Aurify also says: “We conceive, build and grow original concepts that are distinctive, consistently extraordinary in quality, and bred for expansion and the long term.” 

This, to me, is key. Now is the time for distinctive (as opposed to “me too”) brands like never before. Sometimes, when I ask business owners what their brand is about they will say: “Great food, great service and great value for money.” Well, yes, but those are givens – they are not differentiators.

Today, every concept/brand has to deliver great tasting and well presented food, an appropriate drinks range, friendly and efficient service, good value for money, a clean environment, consistency, a well signed and well planned car park, attractive exteriors etc. Being good or even great in any of these areas does not lead to differentiation. These are the minimum entry levels for operators to play the game and survive. 

So how, like Aurify, Arc and Living Ventures, can businesses develop brands that really are distinctive? Patently a good starting point would be to look at how they have done it. Having common back-of-house processes must have allowed these businesses more time to focus on developing and doing new stuff. They haven’t had to keep reinventing the back-of-house/office support wheel every time they have developed a new brand – they’ve just had to focus on their consumer-facing proposition (that sounds very simple when it isn’t of course). They have had the confidence to know, whatever they try, their support functions can do just that – support them.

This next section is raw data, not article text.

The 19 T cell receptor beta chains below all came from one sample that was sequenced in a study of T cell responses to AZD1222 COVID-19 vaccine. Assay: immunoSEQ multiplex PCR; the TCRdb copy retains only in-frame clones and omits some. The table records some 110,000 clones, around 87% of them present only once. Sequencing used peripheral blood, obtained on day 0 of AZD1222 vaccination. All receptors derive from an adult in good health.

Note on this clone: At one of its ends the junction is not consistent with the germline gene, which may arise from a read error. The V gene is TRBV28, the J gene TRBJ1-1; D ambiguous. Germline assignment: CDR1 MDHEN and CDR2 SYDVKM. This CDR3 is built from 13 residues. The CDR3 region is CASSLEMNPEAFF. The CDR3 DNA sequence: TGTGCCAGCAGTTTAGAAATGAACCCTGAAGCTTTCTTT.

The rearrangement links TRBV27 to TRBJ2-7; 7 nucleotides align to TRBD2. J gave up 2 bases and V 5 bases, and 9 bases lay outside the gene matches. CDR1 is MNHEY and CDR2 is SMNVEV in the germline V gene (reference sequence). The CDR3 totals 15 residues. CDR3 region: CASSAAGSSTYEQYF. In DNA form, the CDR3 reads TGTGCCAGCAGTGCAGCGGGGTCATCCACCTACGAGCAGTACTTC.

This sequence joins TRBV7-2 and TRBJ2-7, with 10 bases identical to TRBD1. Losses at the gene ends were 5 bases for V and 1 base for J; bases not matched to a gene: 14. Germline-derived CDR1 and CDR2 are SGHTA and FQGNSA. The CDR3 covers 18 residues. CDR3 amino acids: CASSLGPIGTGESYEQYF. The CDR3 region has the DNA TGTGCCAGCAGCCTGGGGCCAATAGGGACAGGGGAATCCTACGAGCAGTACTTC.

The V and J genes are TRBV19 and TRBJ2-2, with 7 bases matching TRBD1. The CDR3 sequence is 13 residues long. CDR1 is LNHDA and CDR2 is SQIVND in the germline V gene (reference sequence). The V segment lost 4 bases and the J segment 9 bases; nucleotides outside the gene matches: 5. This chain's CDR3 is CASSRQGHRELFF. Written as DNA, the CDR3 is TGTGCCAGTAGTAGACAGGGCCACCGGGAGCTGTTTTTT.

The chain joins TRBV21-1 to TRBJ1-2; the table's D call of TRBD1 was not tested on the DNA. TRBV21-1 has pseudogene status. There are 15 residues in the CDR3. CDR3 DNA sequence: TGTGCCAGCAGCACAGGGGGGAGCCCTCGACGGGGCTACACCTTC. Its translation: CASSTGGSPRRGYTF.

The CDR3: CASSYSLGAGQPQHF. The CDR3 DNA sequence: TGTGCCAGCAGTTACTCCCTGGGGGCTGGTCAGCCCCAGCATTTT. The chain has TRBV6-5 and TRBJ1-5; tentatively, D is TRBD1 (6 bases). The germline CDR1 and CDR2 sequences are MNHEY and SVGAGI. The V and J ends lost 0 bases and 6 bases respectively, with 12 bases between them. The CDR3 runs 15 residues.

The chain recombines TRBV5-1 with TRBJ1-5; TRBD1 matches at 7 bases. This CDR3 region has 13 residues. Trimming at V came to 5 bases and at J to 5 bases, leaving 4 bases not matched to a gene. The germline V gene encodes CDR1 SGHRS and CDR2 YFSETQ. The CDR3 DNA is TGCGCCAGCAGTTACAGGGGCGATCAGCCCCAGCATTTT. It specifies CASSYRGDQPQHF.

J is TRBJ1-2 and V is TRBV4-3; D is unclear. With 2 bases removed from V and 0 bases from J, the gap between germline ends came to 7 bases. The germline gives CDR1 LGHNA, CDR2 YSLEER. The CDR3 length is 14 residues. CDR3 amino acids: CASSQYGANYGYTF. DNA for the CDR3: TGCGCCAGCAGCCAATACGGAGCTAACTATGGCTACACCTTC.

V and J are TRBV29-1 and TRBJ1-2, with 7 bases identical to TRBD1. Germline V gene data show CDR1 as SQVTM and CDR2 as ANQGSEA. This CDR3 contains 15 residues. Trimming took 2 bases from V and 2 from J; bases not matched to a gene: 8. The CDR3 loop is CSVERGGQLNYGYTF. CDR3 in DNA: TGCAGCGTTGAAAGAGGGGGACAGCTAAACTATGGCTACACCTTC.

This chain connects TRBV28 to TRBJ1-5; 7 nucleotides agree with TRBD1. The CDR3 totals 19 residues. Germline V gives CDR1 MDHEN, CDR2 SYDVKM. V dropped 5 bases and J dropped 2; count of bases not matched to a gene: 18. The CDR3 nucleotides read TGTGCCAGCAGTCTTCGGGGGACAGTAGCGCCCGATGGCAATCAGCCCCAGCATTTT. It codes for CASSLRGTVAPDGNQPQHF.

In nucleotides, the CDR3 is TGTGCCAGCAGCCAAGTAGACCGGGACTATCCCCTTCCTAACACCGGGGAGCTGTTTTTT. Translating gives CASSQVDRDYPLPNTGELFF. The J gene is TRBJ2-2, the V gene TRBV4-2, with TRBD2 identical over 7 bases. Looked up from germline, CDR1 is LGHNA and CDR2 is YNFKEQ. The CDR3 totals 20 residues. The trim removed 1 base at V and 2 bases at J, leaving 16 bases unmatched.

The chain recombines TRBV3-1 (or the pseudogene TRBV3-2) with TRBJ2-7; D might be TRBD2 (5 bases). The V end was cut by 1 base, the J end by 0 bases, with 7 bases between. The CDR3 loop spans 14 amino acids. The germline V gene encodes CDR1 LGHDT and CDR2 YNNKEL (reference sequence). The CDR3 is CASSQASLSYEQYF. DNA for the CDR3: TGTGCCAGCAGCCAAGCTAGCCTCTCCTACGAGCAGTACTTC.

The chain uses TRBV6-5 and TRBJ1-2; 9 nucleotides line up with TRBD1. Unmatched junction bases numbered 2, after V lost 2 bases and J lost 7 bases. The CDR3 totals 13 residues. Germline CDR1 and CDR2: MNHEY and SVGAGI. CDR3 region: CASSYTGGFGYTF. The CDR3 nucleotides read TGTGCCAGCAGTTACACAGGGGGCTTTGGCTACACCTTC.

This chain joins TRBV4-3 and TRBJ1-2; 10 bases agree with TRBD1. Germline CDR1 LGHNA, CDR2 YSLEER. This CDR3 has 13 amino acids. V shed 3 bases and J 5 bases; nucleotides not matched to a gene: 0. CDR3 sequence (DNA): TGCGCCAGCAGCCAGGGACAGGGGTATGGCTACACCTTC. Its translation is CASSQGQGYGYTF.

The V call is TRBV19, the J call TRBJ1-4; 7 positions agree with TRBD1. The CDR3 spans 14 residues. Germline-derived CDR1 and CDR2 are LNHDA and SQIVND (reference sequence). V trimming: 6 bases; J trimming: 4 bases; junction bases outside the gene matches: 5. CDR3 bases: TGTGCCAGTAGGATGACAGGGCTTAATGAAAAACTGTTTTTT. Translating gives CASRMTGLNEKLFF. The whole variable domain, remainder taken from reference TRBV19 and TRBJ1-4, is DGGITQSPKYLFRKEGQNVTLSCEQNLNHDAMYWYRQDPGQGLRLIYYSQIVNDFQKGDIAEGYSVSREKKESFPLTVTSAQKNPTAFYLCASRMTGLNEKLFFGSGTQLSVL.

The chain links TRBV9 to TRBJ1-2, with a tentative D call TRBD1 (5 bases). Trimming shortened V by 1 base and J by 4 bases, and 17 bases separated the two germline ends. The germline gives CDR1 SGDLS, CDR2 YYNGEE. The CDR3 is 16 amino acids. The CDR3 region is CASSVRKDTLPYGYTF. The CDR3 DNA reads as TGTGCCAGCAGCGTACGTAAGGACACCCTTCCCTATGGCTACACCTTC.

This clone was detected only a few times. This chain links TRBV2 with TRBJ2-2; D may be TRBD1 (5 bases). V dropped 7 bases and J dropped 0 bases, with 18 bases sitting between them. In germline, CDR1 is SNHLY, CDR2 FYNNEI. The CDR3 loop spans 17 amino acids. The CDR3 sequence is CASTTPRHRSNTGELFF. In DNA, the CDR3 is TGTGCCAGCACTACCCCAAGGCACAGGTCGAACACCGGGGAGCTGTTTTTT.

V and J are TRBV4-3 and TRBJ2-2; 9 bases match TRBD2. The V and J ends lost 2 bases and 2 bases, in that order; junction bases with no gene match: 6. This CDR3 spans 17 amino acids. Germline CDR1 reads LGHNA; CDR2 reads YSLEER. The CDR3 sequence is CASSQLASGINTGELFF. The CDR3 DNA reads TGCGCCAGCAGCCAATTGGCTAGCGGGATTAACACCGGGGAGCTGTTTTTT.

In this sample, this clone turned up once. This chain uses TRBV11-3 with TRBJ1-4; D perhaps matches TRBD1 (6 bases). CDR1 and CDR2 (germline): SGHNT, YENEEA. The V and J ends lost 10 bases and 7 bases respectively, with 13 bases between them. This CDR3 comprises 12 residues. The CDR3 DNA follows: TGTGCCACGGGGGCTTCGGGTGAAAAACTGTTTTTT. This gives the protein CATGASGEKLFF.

They have had ideas and hunches and then made them happen. They’ve had a go. They have really understood the customers they have wanted to attract and have known what would attract them. They have played and tried and tested and enjoyed themselves along the way. They haven’t beaten themselves up when ideas haven’t worked but have analysed, understood and moved on. 

Business must be fun when you have ten brands each with 20 sites you can play with – and not so much fun when you have a 200-site brand that might have been distinctive when it first launched but now struggles to adapt to new market conditions. Differentiation is inbuilt in the first scenario and so much more challenging in the second.
Ann Elliott is chief executive of Elliotts, the leading integrated marketing agency in the hospitality and leisure sector – www.elliottsagency.com. Follow her on Twitter: @elliottsagency